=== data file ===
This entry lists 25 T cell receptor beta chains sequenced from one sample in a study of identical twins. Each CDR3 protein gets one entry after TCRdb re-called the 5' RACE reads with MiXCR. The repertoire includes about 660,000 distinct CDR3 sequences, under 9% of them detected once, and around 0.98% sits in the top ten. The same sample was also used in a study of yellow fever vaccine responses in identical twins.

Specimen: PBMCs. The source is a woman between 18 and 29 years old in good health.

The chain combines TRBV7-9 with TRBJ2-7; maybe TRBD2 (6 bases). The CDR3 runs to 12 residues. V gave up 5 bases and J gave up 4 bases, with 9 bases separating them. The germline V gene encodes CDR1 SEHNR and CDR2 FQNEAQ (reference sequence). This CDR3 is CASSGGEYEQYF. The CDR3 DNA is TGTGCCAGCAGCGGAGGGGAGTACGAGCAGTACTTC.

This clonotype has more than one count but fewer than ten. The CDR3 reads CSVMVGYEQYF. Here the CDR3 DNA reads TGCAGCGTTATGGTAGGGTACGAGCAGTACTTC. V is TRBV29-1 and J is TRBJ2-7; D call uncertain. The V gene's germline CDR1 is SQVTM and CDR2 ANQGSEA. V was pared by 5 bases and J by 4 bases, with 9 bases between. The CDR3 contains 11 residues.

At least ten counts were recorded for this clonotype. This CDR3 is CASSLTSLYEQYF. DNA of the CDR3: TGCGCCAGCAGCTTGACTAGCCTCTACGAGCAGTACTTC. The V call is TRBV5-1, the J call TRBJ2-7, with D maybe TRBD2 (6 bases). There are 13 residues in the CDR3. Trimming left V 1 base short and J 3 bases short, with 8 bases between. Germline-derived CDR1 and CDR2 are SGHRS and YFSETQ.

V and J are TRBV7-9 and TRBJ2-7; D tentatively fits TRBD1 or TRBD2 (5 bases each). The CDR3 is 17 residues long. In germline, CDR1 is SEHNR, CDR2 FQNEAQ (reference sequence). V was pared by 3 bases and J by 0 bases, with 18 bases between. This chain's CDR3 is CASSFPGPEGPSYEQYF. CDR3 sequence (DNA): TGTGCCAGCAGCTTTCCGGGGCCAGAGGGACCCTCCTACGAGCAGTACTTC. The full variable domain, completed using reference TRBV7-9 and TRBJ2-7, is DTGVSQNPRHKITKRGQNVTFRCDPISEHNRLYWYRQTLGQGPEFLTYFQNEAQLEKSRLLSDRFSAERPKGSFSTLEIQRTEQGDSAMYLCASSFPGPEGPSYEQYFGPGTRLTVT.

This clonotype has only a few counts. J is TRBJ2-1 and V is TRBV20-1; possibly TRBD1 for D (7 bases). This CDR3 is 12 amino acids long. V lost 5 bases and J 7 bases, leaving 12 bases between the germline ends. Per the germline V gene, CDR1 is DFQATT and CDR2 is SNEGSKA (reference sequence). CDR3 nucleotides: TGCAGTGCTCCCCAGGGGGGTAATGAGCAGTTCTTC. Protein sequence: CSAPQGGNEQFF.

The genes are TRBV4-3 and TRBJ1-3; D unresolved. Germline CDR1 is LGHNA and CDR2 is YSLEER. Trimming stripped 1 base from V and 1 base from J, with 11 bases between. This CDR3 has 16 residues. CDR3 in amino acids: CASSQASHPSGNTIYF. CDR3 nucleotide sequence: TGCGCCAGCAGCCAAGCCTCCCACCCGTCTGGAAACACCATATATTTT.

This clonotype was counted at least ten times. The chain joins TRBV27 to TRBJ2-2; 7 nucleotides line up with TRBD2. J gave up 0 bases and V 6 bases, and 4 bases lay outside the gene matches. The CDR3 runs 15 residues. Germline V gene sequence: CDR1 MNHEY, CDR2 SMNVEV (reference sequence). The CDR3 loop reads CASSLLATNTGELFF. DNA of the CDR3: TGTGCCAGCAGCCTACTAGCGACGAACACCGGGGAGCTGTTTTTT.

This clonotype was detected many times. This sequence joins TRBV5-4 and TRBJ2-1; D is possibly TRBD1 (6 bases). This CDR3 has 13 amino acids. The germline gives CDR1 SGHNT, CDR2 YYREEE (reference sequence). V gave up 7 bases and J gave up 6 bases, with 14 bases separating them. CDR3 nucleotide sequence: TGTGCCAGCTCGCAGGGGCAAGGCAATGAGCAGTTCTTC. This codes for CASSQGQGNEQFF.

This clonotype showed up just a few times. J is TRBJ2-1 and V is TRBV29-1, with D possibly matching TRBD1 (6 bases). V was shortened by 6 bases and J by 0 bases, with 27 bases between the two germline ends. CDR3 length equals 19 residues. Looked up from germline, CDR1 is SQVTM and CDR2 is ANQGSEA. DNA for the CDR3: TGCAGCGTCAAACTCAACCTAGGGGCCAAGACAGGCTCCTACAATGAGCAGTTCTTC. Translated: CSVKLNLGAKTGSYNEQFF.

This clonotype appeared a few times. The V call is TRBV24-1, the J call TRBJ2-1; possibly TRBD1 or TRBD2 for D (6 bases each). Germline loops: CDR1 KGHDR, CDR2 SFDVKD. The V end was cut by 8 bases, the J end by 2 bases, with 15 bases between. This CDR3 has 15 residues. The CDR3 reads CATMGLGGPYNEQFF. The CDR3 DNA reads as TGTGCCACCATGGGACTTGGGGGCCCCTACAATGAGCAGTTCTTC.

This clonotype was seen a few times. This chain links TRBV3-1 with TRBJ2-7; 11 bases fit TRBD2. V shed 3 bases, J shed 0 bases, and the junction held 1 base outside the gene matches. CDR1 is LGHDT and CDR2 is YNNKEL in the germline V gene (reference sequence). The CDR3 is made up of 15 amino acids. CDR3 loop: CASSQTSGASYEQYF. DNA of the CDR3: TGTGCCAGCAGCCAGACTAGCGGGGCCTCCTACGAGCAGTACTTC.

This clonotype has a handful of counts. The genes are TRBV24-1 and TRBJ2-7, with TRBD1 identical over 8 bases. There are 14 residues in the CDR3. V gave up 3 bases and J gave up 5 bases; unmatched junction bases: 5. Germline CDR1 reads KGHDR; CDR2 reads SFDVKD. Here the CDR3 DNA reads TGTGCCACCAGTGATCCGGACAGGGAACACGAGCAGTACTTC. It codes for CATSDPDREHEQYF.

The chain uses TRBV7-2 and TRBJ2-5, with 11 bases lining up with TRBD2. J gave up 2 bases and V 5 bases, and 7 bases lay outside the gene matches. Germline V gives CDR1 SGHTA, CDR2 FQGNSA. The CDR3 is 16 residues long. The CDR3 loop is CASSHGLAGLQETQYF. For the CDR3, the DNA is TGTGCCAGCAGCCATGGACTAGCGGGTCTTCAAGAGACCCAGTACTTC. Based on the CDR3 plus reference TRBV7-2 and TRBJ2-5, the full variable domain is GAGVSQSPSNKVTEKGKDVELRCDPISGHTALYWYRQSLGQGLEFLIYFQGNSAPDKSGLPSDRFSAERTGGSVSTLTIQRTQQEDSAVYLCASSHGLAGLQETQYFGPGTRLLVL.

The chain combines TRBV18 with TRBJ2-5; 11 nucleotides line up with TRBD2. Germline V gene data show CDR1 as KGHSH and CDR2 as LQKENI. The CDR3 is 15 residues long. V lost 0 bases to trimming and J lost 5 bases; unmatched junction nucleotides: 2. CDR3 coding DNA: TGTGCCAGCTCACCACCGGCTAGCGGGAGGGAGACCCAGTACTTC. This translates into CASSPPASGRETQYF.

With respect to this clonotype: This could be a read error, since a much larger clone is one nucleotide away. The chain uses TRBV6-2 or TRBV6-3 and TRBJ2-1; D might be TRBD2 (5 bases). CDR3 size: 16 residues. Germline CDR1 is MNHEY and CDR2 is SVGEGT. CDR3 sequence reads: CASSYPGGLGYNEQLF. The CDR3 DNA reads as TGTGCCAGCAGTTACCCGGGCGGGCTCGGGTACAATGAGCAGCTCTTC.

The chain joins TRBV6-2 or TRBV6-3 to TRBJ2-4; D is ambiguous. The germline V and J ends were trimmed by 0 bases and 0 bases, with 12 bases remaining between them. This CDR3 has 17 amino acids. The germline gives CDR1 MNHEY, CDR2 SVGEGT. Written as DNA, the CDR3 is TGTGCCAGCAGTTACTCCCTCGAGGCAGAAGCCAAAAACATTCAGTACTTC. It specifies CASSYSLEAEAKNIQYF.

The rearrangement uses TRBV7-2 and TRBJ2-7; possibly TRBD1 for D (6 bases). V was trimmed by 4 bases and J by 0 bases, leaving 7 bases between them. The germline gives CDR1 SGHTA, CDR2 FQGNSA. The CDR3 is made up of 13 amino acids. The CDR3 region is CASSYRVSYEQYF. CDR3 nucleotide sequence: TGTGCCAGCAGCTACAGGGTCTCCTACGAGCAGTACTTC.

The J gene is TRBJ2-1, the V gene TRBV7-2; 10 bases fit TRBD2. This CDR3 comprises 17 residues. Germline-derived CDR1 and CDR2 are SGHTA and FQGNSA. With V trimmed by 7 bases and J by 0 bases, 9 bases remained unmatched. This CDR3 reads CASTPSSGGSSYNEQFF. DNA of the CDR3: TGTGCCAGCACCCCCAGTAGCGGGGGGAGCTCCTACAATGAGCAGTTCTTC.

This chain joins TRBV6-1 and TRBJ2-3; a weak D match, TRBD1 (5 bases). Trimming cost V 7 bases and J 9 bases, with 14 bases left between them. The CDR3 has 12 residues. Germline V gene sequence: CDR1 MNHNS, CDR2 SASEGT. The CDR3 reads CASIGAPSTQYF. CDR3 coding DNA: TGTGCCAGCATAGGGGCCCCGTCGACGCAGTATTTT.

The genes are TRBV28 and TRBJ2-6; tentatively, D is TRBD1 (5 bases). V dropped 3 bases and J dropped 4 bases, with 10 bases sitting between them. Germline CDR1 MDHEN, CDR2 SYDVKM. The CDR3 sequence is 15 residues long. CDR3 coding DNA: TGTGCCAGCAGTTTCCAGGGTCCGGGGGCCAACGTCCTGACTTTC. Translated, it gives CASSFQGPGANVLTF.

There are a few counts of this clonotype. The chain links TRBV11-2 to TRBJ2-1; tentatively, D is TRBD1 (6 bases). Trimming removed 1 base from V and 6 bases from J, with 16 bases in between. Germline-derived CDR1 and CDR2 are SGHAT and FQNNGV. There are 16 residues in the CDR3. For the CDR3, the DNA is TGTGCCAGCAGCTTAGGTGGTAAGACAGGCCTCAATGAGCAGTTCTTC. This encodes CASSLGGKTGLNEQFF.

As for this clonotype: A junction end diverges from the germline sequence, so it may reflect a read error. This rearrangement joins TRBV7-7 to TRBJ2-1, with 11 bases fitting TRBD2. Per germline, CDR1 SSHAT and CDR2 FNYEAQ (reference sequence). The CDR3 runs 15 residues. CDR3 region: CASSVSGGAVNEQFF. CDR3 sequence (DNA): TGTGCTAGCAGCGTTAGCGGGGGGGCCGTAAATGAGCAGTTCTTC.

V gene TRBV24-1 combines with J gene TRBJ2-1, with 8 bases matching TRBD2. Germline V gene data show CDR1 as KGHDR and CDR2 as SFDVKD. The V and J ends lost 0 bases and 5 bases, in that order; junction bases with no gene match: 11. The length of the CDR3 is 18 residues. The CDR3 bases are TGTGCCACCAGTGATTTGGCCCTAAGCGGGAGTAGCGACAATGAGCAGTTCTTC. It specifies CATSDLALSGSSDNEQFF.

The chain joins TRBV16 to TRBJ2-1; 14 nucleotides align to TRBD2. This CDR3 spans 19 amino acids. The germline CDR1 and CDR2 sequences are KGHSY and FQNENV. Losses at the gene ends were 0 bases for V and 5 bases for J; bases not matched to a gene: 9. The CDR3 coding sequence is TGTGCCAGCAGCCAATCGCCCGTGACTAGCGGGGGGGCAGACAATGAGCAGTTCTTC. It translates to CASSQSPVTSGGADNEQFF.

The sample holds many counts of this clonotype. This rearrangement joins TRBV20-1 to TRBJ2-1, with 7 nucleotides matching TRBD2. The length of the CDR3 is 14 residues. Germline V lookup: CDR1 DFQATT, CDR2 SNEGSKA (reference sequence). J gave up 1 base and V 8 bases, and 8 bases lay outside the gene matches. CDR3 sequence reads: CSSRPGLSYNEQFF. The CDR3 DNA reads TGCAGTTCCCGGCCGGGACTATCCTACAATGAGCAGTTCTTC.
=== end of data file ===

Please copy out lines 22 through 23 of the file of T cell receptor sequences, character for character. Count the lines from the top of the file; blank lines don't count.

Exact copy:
The genes are TRBV28 and TRBJ2-6; tentatively, D is TRBD1 (5 bases). V dropped 3 bases and J dropped 4 bases, with 10 bases sitting between them. Germline CDR1 MDHEN, CDR2 SYDVKM. The CDR3 sequence is 15 residues long. CDR3 coding DNA: TGTGCCAGCAGTTTCCAGGGTCCGGGGGCCAACGTCCTGACTTTC. Translated, it gives CASSFQGPGANVLTF.

There are a few counts of this clonotype. The chain links TRBV11-2 to TRBJ2-1; tentatively, D is TRBD1 (6 bases). Trimming removed 1 base from V and 6 bases from J, with 16 bases in between. Germline-derived CDR1 and CDR2 are SGHAT and FQNNGV. There are 16 residues in the CDR3. For the CDR3, the DNA is TGTGCCAGCAGCTTAGGTGGTAAGACAGGCCTCAATGAGCAGTTCTTC. This encodes CASSLGGKTGLNEQFF.